Athena Experimentation squad

Advertorial revenue had stagnated for some time and so a cross-functional experimentation squad was formed with the business goal to increase conversion rate on B2 Advertorials by 30%. We set out to achieve this goal by finding out what our customers needed from us, and then finding ways to give it to them.



The goal was big, time was short, and very little was known about our customers when we started, so experimentation began with assumption testing while we gathered qual data. Finding look-alike users to talk to was easy, but getting actual customers to talk to us was much more difficult. This squad was the first truly agile team using a scrum format in the business and so we had to create our processes as we went along.

User interview data
Heuristic analysis and user journey mapping

Talking to our customers

Our UX Researcher formed a research plan that included a CSAT survey, look-alike user interviews and real customer interviews. I contributed by conducting and observing user interviews, creating proto personas, and undertaking a competitor analysis. Once we compiled our research into insights, the team had a session to learn about our customers and uncover the biggest opportunities.

Hearing Aids France sidebar experiment


We worked on a backlog of experiments while we gathered qual data. These experiments were assumption-based and mainly produced flat results.

Once we had the qual data, we created experiments based on opportunities uncovered in our research, and this is where we started seeing results – both positive and negative – from which we could learn, iterate and improve upon. Our method was lean experimentation to learn as much as possible quickly, and continue to iterate.


User research uncovered that our customers came to our advertorials looking for indicative product costs. Historically, showing costs on these pages harms conversion rate. Since increasing conversion rate was our goal, we had to find a way to deliver costs to our users without harming the business goal.

With the solar panels vertical as our primary focus, I held an ideation session with the team to answer the opportunity around costs. The idea we took forward was a calculator that showed cost savings based on a selection relevant to them – a differentiated benefits component.

Ideation Miro board

We hypothesised that if users input data to receive info relevant to them, this would increase their perceived value in a quote.



I began in Figma by wireframing a component that allows users to get info based on their choices. I leveraged existing data to create the savings calculator and mocked up four ideas for mobile and desktop. I held an adhoc feedback session where I took the squad through the four approaches and invited the team for immediate feedback and discussion. We agreed an approach with tweaks and I took the component into visual design.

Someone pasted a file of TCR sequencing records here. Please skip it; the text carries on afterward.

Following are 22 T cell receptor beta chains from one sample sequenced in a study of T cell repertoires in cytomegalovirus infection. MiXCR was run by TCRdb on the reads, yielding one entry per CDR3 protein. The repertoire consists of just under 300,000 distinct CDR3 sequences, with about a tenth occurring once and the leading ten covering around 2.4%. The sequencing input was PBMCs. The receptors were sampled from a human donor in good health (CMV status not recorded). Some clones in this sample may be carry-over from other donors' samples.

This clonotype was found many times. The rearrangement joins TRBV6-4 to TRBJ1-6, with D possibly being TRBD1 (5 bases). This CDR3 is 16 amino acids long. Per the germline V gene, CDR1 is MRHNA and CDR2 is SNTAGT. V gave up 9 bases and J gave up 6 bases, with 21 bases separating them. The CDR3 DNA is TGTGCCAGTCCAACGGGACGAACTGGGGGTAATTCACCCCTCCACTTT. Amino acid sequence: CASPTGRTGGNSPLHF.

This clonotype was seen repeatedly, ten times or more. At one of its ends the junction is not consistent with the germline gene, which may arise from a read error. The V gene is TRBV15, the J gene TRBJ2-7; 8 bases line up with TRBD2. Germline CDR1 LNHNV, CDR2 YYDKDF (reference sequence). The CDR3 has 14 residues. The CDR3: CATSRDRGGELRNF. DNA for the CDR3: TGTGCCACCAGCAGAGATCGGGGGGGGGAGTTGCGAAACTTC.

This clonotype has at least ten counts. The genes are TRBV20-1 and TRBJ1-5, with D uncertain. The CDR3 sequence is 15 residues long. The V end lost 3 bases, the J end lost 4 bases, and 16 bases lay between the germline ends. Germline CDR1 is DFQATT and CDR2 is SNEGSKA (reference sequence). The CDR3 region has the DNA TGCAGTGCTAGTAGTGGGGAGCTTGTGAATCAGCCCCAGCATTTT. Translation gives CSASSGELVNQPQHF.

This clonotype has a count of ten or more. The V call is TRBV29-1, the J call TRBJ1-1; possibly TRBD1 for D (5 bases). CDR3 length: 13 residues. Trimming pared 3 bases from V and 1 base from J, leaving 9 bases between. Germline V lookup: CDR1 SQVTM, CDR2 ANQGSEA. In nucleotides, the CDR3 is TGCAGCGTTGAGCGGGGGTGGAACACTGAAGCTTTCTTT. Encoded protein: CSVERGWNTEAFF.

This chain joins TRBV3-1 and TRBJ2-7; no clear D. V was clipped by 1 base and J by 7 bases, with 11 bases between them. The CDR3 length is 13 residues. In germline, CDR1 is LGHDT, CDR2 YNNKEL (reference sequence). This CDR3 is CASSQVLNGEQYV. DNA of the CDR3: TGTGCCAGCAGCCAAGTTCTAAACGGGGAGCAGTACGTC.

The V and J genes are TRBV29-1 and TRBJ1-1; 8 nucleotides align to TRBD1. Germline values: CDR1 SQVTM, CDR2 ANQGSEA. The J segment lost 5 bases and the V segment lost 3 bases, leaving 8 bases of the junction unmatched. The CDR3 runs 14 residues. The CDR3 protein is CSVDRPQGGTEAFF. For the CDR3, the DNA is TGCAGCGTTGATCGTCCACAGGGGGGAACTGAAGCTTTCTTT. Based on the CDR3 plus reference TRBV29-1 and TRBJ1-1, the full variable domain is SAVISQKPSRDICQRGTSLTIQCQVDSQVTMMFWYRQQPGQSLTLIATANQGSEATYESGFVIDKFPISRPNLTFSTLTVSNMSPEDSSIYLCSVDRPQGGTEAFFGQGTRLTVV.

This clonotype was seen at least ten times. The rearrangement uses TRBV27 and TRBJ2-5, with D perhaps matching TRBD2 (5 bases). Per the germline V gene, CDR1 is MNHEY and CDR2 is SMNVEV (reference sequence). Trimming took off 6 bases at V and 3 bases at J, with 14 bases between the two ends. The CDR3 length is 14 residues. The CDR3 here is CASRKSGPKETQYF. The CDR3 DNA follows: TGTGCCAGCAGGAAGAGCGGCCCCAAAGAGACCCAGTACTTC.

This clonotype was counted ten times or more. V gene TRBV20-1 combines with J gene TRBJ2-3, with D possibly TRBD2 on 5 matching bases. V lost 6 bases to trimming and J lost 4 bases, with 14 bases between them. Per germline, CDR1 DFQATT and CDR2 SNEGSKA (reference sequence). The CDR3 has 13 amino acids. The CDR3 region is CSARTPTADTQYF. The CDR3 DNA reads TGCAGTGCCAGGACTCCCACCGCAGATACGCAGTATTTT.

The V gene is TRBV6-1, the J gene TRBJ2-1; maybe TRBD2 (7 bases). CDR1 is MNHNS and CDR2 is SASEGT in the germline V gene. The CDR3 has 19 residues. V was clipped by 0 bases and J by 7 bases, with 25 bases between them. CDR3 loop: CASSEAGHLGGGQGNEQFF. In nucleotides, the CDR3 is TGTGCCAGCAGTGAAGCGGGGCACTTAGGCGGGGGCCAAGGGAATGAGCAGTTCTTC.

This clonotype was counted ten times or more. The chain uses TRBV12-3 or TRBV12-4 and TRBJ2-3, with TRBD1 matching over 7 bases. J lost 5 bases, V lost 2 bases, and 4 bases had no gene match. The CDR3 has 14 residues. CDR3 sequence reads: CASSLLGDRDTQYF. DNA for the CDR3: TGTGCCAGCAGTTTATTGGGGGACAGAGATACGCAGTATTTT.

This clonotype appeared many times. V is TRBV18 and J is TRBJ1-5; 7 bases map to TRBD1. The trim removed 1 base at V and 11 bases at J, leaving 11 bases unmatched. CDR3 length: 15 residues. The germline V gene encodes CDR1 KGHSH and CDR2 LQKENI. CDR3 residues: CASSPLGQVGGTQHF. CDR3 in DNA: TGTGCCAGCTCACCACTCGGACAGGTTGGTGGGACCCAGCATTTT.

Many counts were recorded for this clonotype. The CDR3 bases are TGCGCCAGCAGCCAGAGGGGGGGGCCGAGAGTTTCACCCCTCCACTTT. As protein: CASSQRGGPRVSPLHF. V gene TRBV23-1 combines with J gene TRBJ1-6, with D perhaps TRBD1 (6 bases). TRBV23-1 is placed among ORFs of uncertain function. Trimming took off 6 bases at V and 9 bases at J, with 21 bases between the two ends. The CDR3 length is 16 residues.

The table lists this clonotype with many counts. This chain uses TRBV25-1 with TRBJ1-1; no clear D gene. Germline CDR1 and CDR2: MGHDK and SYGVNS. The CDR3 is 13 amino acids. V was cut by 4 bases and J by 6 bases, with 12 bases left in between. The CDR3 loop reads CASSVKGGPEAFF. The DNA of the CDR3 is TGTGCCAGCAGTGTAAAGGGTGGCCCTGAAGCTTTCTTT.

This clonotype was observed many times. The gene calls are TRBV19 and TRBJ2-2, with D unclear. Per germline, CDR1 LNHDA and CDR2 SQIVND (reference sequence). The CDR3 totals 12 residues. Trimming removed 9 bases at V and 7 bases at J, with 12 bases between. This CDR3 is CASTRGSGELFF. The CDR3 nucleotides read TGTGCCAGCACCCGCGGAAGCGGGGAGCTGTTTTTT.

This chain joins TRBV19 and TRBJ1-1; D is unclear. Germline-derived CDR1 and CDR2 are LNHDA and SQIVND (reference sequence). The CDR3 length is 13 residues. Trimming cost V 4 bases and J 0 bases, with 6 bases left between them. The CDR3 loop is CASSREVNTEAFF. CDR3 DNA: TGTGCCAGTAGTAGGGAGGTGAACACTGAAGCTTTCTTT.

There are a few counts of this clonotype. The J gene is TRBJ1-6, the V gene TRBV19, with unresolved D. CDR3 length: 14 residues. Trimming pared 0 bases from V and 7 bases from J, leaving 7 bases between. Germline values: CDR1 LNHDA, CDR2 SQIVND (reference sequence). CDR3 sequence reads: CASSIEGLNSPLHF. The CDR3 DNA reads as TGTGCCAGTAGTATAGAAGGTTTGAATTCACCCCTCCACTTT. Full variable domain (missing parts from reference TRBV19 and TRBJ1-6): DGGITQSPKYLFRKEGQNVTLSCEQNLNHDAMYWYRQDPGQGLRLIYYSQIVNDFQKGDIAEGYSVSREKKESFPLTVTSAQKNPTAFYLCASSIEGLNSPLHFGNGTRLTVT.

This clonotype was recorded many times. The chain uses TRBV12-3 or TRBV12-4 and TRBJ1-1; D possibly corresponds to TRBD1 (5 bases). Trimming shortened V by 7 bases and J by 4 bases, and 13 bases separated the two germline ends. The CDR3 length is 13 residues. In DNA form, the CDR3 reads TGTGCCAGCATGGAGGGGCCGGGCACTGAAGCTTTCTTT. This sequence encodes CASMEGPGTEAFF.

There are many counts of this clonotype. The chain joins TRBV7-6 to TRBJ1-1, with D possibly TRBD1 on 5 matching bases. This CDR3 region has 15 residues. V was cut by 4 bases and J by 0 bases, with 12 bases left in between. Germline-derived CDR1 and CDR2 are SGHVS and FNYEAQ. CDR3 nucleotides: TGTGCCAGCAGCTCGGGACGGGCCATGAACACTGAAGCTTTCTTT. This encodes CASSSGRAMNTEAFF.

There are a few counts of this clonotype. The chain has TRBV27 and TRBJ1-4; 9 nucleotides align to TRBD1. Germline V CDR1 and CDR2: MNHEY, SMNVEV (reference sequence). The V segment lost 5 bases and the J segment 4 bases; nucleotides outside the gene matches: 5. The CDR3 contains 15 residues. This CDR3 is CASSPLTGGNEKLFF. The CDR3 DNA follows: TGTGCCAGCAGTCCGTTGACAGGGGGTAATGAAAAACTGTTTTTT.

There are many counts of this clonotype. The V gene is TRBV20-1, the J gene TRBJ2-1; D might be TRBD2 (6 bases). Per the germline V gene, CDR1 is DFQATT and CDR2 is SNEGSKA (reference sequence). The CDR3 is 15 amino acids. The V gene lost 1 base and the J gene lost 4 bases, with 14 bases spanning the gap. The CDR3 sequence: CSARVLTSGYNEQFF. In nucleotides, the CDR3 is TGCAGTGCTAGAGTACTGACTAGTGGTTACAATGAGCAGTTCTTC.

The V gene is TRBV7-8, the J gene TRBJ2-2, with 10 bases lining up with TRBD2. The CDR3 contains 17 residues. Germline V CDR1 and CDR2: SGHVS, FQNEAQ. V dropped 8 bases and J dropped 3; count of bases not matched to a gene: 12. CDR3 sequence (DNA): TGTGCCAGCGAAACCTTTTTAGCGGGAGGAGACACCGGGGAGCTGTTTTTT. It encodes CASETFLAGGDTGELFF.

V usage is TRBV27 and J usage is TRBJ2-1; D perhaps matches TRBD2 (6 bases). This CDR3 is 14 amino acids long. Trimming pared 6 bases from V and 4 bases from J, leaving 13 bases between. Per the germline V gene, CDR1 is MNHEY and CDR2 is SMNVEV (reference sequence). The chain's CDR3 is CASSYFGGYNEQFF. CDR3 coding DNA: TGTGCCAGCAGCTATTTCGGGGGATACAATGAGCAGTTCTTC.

Hi-fidelity designs

Visual design

The Eco Experts had recently rebranded, so I had a lot of fresh assets to leverage. I modified illustrations to depict three house sizes and assembled a clear and engaging interface. To help users focus in on the calculator, I chose a contrasting background colour which let the component stand out from the rest of the page content.

I had some ideas on how to incorporate the call-to-action: add a 'get a quote CTA' to the bottom of the component; or merge the existing region buttons with it. Since the existing region buttons generate the most clicks and leads on the page, this seemed a logical route.

Presentation deck


The team loved both CTA approaches and decided to A/B/C test them against the control and see which version would get the most clicks. The test was launched in Optimizely and concluded with interesting results. On variant 1, conversion rate improved by 12.6%, click through rate was up by 27%, time on site increased by 25%, and scroll-depth increased by 25%. Variant 2 saw lower numbers than variant 1 across all metrics so we decided to move forward with variant 1.


Though we positively affected user behaviour through our primary and secondary metrics, form drop-off rate remained high. The UX Researcher and I set up look-alike user interviews to get qual data on what was driving people to click but then drop off immediately.

While we gathered qual data, we iterated on the messaging and the quant results suggested that messaging played an important part in increasing CTR and CR, but we were still clueless as to why the form drop-off remained so high.


The next round of interviews uncovered that users clicked the region buttons not to progress to a quote with the form, but to see savings more relevant to them.

Merged region CTAs


Merging the region buttons with the savings calculator visually, made users think they were linked, so they dropped off from the form page due to mismanaged expectations.

But this was great news – we had evidence to explain how the component actually affected user behaviour, the numbers to back it up, and knowledge from which to iterate further. The component has now been rolled out to the template for several countries, though testing is ongoing. We're seeing a small reduction in form drop-off as we iterate on visual and messaging hierarchy.

Project specifics

  • Duration 6 months for all experiments across two focus verticals.
  • Role UI/UX Designer.
  • Team 1 Product Manager, 1 UI Designer, 1 UX Researcher, 1 CRO Manager, 1 Marketing Manager, 2 Creative Technologists.
  • Tasks Wireframes; visual design; assisting with user interviews; workshop facilitation; proto persona creation; user journey mapping; heuristic evaluation, competitor analysis and UX writing.
  • Tools Figma, Miro, Dovetail.